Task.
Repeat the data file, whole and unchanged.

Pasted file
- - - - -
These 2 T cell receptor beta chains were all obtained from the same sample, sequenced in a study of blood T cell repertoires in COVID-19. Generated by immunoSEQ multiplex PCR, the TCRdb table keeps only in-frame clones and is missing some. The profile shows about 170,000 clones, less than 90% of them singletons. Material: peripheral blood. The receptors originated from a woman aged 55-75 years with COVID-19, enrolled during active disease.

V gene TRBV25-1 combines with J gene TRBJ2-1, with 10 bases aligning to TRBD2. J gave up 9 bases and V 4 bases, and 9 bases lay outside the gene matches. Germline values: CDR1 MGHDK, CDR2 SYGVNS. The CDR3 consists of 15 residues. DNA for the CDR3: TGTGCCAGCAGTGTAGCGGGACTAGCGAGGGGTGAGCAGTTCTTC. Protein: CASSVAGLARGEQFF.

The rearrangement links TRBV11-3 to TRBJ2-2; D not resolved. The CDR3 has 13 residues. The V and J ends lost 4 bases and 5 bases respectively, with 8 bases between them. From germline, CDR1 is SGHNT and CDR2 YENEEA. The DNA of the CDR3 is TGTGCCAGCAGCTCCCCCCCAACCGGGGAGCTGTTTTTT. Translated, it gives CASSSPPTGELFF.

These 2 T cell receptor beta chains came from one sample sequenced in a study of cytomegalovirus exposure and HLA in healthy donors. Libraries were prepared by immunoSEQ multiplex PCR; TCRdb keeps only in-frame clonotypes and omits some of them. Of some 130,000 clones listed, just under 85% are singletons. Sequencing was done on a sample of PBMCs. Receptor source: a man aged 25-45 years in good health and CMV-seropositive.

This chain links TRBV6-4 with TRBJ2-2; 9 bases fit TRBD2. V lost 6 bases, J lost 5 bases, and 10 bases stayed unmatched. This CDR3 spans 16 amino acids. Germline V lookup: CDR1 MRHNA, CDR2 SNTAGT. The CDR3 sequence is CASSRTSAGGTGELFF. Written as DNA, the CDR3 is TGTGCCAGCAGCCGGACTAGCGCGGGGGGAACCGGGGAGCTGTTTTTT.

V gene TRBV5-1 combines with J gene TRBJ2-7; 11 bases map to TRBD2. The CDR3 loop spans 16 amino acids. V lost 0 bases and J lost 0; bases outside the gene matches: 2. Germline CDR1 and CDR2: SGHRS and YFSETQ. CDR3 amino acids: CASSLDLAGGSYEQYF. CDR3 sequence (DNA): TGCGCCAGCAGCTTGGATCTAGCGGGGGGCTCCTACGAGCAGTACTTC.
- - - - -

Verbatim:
These 2 T cell receptor beta chains were all obtained from the same sample, sequenced in a study of blood T cell repertoires in COVID-19. Generated by immunoSEQ multiplex PCR, the TCRdb table keeps only in-frame clones and is missing some. The profile shows about 170,000 clones, less than 90% of them singletons. Material: peripheral blood. The receptors originated from a woman aged 55-75 years with COVID-19, enrolled during active disease.

V gene TRBV25-1 combines with J gene TRBJ2-1, with 10 bases aligning to TRBD2. J gave up 9 bases and V 4 bases, and 9 bases lay outside the gene matches. Germline values: CDR1 MGHDK, CDR2 SYGVNS. The CDR3 consists of 15 residues. DNA for the CDR3: TGTGCCAGCAGTGTAGCGGGACTAGCGAGGGGTGAGCAGTTCTTC. Protein: CASSVAGLARGEQFF.

The rearrangement links TRBV11-3 to TRBJ2-2; D not resolved. The CDR3 has 13 residues. The V and J ends lost 4 bases and 5 bases respectively, with 8 bases between them. From germline, CDR1 is SGHNT and CDR2 YENEEA. The DNA of the CDR3 is TGTGCCAGCAGCTCCCCCCCAACCGGGGAGCTGTTTTTT. Translated, it gives CASSSPPTGELFF.

These 2 T cell receptor beta chains came from one sample sequenced in a study of cytomegalovirus exposure and HLA in healthy donors. Libraries were prepared by immunoSEQ multiplex PCR; TCRdb keeps only in-frame clonotypes and omits some of them. Of some 130,000 clones listed, just under 85% are singletons. Sequencing was done on a sample of PBMCs. Receptor source: a man aged 25-45 years in good health and CMV-seropositive.

This chain links TRBV6-4 with TRBJ2-2; 9 bases fit TRBD2. V lost 6 bases, J lost 5 bases, and 10 bases stayed unmatched. This CDR3 spans 16 amino acids. Germline V lookup: CDR1 MRHNA, CDR2 SNTAGT. The CDR3 sequence is CASSRTSAGGTGELFF. Written as DNA, the CDR3 is TGTGCCAGCAGCCGGACTAGCGCGGGGGGAACCGGGGAGCTGTTTTTT.

V gene TRBV5-1 combines with J gene TRBJ2-7; 11 bases map to TRBD2. The CDR3 loop spans 16 amino acids. V lost 0 bases and J lost 0; bases outside the gene matches: 2. Germline CDR1 and CDR2: SGHRS and YFSETQ. CDR3 amino acids: CASSLDLAGGSYEQYF. CDR3 sequence (DNA): TGCGCCAGCAGCTTGGATCTAGCGGGGGGCTCCTACGAGCAGTACTTC.